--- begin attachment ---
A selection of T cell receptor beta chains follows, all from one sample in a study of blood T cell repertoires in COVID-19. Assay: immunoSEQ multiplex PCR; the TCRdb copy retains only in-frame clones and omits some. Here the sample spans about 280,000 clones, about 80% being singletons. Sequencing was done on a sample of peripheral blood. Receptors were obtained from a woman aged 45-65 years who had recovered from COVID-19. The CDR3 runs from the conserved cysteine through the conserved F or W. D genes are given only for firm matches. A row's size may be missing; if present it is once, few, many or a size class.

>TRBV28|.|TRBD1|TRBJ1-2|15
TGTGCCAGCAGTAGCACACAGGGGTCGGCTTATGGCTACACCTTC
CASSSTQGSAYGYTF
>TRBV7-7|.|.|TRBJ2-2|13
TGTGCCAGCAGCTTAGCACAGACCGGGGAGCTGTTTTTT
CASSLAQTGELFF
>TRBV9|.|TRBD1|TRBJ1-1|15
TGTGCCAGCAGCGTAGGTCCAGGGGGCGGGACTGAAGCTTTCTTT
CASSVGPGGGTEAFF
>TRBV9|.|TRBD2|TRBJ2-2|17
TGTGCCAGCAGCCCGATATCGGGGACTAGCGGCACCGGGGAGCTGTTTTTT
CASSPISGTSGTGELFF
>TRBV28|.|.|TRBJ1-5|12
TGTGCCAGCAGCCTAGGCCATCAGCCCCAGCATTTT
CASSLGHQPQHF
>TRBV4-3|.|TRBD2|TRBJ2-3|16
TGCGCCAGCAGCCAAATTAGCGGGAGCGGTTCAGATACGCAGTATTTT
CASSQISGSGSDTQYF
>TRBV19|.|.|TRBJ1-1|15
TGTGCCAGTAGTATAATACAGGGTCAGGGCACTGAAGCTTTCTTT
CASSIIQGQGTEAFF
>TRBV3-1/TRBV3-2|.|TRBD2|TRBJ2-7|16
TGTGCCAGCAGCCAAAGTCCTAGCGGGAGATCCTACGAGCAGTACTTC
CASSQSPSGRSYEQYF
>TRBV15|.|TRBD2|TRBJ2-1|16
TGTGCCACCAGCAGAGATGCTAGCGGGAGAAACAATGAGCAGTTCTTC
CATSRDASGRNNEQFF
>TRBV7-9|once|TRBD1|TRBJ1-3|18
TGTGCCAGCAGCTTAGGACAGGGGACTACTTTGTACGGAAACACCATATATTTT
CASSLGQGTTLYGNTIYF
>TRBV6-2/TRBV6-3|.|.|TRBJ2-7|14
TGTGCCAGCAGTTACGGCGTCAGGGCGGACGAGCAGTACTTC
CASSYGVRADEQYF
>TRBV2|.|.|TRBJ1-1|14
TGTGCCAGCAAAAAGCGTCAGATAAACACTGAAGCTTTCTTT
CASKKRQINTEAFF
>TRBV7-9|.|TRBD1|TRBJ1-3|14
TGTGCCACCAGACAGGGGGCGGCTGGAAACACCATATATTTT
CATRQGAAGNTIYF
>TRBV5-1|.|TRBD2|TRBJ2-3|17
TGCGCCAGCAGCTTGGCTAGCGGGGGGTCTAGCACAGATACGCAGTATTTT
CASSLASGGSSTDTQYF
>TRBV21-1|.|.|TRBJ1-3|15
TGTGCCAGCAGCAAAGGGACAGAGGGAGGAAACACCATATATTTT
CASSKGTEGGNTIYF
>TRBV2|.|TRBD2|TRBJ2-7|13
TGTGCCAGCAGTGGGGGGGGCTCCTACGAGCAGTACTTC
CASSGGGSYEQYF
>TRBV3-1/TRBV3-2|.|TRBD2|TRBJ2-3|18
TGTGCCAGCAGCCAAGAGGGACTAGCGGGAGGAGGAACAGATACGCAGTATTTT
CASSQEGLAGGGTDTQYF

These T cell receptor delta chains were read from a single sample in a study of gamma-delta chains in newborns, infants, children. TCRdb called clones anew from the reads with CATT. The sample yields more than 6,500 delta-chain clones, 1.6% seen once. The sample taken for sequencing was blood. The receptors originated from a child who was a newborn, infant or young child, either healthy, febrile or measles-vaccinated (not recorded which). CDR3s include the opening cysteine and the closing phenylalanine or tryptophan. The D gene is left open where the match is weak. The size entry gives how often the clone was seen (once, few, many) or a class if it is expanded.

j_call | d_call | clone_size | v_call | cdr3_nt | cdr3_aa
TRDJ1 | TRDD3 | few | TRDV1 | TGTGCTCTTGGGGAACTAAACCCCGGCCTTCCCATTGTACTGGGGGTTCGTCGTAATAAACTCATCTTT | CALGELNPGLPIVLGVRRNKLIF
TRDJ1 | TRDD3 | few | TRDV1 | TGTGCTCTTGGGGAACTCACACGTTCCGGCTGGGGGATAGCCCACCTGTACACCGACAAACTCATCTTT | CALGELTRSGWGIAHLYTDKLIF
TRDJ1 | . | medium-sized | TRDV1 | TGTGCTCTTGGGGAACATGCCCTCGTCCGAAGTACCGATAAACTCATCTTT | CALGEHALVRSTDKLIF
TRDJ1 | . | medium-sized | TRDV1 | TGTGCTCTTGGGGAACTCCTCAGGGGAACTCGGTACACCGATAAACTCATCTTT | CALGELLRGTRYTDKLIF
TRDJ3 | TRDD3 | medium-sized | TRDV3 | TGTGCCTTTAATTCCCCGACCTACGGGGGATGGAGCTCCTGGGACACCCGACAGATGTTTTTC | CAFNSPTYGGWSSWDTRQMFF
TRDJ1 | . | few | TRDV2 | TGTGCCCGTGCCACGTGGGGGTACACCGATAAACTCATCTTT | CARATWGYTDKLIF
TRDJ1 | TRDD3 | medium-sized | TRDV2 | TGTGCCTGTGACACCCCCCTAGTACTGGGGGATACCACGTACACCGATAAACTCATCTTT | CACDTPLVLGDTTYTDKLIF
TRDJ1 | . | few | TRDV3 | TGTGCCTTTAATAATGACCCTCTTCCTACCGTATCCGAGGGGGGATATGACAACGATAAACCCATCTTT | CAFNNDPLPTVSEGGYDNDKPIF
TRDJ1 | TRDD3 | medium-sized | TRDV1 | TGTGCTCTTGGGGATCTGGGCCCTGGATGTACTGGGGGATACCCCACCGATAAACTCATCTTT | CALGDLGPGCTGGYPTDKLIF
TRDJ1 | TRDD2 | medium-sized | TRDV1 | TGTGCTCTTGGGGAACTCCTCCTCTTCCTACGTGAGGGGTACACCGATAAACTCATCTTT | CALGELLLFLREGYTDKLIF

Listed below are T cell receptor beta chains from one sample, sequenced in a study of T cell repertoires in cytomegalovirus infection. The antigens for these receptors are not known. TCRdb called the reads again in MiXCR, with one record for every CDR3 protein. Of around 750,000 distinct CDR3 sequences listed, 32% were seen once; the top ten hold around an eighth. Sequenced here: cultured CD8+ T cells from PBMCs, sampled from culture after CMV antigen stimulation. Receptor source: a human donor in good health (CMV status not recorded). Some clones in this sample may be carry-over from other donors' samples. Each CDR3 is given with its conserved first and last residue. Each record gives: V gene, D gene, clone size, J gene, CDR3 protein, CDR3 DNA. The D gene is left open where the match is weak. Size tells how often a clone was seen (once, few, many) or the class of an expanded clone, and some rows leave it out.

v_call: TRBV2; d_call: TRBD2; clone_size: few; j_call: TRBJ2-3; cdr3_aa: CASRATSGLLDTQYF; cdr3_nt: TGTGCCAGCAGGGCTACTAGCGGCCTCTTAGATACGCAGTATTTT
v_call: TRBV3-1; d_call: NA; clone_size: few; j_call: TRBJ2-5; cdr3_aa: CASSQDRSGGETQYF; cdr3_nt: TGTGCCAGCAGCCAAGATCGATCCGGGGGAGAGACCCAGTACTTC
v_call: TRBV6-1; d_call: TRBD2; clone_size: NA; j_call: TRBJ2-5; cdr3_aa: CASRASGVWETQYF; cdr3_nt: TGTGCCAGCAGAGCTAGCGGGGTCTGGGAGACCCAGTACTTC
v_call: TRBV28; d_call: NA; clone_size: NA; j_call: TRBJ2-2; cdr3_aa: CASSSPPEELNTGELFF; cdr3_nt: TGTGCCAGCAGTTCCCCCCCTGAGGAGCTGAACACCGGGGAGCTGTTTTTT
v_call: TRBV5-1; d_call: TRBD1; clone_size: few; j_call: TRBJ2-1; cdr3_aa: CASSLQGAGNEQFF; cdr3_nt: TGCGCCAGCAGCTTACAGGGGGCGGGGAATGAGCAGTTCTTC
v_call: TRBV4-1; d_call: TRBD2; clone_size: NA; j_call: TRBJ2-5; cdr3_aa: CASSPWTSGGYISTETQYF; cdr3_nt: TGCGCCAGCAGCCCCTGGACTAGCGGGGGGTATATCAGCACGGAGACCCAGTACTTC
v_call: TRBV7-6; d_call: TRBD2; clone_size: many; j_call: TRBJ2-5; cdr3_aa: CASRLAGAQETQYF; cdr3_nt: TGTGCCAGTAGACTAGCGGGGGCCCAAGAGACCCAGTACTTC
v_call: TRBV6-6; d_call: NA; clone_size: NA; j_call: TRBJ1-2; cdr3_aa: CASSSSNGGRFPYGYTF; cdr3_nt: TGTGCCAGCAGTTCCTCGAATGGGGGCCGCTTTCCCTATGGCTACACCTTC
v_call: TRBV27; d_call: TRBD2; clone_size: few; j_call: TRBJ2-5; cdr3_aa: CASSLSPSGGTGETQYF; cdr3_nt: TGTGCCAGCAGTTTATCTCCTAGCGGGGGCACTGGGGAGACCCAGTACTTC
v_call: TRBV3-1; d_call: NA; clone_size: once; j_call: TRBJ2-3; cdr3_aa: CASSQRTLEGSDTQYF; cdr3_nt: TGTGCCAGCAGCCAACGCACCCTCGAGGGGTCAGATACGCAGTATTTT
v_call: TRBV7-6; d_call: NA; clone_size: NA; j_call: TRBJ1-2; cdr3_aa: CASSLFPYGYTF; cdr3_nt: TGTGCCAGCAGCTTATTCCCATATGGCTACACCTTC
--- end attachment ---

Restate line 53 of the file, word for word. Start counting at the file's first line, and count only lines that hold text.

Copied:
These T cell receptor delta chains were read from a single sample in a study of gamma-delta chains in newborns, infants, children. TCRdb called clones anew from the reads with CATT. The sample yields more than 6,500 delta-chain clones, 1.6% seen once. The sample taken for sequencing was blood. The receptors originated from a child who was a newborn, infant or young child, either healthy, febrile or measles-vaccinated (not recorded which). CDR3s include the opening cysteine and the closing phenylalanine or tryptophan. The D gene is left open where the match is weak. The size entry gives how often the clone was seen (once, few, many) or a class if it is expanded.